“Yes. I suppose. She seems like she came to terms with it remarkably fast, though.” He sniffed. “Though she’s still wary of me.”

“Is she?”

“Yes. She hasn’t quite decided whether to let herself be charmed by me or not. I mostly stayed out of her way today.”

I lay on my back looking at the ceiling. My eyes strayed to the scratched headboard. Goosebumps crept suddenly up my neck as I recognized the scratches under the arch. These could only really be seen while lying down. I reached up and ran my fingers over them. “Is it my imagination or does that say RJ?”

Ziggy looked. “It does. Who’s RJ?”

“Ralph Johnston. Raffy he liked to be called.” I felt a flutter that verged on nausea, remembering the intensity of the crush I had on him. I’d scratched his initials where only I could see them. “I guess my old furniture was handed down.”

“This is your actual bed? From when you were growing up?”


“Okay, so what’s the deal with Raffy?”

“He was this guy I knew. Have I told you about him? The Godspell guy?”

“Godspell? I don’t think so.”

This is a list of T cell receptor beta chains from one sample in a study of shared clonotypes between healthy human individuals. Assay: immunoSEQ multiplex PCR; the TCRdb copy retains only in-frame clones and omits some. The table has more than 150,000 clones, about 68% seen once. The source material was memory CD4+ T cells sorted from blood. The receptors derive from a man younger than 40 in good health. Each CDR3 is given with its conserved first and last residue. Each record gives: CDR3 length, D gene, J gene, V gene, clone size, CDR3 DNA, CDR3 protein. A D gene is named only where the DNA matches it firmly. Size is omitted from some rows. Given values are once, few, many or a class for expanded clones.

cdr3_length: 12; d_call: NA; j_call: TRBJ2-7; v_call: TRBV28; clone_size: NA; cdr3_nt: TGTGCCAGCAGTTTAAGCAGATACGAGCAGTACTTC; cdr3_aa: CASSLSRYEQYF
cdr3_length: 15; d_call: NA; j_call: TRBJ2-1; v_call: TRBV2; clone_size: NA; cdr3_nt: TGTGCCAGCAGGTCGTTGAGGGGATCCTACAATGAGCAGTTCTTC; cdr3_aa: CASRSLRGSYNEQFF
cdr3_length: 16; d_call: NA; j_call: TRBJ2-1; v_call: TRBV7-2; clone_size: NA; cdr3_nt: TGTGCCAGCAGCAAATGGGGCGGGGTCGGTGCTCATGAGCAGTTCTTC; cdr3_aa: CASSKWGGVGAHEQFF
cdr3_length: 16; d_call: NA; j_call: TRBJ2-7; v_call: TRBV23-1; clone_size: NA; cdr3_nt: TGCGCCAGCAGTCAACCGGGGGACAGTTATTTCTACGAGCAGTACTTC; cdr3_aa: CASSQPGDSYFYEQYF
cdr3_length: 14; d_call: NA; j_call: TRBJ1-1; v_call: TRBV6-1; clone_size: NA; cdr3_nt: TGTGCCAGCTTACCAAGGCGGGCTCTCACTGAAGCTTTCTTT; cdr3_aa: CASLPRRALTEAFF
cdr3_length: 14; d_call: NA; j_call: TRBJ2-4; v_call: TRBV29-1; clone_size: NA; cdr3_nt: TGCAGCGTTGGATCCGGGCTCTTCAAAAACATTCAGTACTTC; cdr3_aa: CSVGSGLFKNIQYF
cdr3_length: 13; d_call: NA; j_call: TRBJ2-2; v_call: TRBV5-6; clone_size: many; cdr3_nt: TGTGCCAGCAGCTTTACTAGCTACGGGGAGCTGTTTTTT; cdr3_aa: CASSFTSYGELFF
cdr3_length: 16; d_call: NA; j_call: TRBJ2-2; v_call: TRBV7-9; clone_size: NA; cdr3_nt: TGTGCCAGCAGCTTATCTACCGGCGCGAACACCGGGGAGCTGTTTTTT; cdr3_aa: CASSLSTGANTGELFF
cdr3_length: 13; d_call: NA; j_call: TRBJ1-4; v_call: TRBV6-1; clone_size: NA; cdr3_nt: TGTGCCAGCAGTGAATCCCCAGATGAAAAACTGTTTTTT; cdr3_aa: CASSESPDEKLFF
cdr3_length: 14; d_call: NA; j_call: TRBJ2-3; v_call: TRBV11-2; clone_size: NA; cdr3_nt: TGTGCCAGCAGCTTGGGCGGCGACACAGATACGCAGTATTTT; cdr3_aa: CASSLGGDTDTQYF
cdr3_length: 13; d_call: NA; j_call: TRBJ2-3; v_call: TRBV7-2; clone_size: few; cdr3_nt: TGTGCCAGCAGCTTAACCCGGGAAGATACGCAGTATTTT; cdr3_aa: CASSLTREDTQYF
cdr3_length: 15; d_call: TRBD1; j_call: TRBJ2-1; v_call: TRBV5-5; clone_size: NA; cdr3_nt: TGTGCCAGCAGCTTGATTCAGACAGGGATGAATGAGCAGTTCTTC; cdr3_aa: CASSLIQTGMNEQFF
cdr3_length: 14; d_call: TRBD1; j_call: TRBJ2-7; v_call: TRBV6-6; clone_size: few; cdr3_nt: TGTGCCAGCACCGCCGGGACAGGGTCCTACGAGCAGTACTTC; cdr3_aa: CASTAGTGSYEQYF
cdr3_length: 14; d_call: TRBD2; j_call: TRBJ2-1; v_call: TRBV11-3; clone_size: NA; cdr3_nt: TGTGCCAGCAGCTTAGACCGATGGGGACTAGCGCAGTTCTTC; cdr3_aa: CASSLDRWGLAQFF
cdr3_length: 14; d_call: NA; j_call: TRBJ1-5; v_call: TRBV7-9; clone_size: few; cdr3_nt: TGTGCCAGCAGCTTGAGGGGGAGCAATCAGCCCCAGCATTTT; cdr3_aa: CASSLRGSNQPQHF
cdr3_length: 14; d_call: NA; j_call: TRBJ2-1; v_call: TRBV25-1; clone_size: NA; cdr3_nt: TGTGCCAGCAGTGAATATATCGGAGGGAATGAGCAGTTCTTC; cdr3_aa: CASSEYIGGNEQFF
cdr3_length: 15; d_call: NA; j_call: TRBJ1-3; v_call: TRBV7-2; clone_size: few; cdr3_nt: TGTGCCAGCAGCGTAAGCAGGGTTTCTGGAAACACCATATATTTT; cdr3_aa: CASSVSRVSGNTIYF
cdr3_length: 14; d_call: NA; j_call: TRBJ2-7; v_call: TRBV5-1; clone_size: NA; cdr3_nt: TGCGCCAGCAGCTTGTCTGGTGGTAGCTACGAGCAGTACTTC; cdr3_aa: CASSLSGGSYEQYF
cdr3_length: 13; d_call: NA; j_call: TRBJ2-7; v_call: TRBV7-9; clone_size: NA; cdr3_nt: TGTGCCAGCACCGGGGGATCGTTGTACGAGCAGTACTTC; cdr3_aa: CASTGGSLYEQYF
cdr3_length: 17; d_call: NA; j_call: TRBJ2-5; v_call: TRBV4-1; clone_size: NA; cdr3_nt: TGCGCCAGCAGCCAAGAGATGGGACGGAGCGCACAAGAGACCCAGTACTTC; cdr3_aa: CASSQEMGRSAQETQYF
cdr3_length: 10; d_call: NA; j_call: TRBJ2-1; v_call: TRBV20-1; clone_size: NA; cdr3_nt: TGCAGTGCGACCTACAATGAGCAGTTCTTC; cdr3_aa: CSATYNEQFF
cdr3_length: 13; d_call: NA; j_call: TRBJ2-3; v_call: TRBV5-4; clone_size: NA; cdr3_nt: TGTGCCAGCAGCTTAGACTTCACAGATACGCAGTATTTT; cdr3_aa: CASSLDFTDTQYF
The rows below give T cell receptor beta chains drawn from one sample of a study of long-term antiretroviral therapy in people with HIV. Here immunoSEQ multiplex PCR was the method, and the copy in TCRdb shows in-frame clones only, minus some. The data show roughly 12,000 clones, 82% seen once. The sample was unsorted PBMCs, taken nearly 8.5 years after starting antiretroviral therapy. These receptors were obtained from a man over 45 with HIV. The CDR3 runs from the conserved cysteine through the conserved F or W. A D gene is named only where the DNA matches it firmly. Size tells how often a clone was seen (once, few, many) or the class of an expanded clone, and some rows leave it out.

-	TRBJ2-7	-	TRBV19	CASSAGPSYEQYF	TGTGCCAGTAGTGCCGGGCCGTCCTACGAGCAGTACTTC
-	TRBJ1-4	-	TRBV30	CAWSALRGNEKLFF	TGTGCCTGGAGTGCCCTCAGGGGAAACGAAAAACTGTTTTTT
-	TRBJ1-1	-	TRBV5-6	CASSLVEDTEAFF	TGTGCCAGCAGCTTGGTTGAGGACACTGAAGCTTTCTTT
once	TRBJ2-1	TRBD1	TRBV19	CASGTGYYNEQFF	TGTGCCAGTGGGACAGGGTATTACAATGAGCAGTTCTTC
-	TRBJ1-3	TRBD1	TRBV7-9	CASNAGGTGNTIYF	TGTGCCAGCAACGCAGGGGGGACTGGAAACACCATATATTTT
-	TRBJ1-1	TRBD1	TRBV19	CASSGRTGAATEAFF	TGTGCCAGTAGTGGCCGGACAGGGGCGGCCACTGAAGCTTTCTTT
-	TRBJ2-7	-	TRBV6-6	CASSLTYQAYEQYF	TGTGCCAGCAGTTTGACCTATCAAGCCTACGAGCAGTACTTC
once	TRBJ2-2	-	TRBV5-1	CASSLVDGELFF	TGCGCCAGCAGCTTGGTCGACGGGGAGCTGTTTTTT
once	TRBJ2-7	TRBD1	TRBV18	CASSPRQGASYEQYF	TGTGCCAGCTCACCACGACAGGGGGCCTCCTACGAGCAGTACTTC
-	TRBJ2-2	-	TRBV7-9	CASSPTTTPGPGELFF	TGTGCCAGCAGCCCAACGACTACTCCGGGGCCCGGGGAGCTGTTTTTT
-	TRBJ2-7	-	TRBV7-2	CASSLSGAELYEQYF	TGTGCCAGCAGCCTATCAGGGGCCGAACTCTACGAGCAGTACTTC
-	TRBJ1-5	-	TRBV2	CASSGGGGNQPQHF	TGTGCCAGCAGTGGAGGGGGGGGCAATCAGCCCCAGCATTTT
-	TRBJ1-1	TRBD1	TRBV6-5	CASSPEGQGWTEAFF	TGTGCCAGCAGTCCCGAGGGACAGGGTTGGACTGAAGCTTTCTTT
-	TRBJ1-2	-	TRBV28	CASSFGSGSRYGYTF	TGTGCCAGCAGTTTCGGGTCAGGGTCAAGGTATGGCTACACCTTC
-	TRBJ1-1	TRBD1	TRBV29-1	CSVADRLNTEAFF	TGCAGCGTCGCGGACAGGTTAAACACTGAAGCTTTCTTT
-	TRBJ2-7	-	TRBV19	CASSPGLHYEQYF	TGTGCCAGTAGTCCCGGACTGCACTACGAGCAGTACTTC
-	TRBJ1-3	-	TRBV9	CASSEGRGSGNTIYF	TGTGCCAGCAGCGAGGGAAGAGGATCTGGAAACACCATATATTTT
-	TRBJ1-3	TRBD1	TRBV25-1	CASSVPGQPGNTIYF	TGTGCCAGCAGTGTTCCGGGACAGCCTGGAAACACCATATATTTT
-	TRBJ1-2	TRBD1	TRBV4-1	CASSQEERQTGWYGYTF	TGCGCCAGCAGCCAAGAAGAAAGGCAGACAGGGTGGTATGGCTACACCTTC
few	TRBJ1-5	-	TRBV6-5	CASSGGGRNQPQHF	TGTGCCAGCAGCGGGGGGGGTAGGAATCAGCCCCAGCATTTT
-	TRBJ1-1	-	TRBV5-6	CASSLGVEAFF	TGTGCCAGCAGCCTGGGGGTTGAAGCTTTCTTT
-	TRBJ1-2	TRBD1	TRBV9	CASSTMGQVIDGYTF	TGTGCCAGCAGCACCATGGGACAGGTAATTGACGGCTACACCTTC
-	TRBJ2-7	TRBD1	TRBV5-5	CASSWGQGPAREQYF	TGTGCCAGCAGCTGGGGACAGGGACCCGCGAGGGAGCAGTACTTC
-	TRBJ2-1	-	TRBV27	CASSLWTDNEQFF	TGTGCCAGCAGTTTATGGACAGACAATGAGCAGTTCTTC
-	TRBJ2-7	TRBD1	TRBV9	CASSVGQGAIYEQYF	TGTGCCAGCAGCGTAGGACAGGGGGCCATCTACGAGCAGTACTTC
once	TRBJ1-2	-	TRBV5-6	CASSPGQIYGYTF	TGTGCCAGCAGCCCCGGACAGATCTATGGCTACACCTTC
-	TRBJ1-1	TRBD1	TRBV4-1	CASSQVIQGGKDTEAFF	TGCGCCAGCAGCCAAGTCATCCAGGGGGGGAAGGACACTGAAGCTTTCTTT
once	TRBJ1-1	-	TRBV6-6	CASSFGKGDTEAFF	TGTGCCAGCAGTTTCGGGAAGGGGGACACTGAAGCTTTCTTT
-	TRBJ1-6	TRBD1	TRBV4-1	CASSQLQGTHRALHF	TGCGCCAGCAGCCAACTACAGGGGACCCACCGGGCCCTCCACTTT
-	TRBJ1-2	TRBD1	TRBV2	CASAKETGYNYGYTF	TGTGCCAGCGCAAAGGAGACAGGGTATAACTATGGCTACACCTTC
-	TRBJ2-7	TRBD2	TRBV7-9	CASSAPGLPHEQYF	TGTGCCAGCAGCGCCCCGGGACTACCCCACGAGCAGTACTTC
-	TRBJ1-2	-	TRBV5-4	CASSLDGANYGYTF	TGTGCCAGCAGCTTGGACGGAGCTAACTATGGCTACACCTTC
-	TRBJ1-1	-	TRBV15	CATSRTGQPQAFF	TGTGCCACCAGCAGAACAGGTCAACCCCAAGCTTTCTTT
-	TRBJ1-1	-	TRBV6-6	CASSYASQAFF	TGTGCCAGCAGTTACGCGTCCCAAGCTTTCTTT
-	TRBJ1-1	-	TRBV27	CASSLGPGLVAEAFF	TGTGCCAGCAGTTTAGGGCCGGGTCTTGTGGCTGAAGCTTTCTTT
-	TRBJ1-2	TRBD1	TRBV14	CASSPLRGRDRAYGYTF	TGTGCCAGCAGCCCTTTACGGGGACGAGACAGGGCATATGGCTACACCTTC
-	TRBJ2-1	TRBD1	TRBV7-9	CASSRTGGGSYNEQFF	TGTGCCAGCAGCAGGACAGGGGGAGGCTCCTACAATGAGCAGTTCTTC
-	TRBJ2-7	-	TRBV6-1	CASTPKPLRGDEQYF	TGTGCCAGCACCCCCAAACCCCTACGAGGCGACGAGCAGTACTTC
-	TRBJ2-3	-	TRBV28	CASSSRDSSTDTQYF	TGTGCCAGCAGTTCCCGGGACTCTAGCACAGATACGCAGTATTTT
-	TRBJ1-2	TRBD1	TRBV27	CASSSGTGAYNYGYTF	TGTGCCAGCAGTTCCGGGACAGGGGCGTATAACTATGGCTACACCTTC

“If I ever hear the song ‘Day by Day’ again, I will break out in hives,” I said. “I got talked into being in the pit band for a high school musical. He was the star singer. I was… You know how I get.”

Ziggy chuckled knowingly. “Indeed, dear one.”

Oh, man. The story of Raffy was a whole can of worms. “That Christmas I tried to buy him a gift with my Christmas caroling money, but I didn’t really have enough in the end for that and something for my mother, so I chickened out on giving him anything or trying to talk to him at all, really, after that.” I used to lie in that very bed and fantasize about him, sometimes while jerking off, but a lot of the time not. “I didn’t usually get gifts for my parents, but, I dunno, I guess I thought it was a good idea to try.”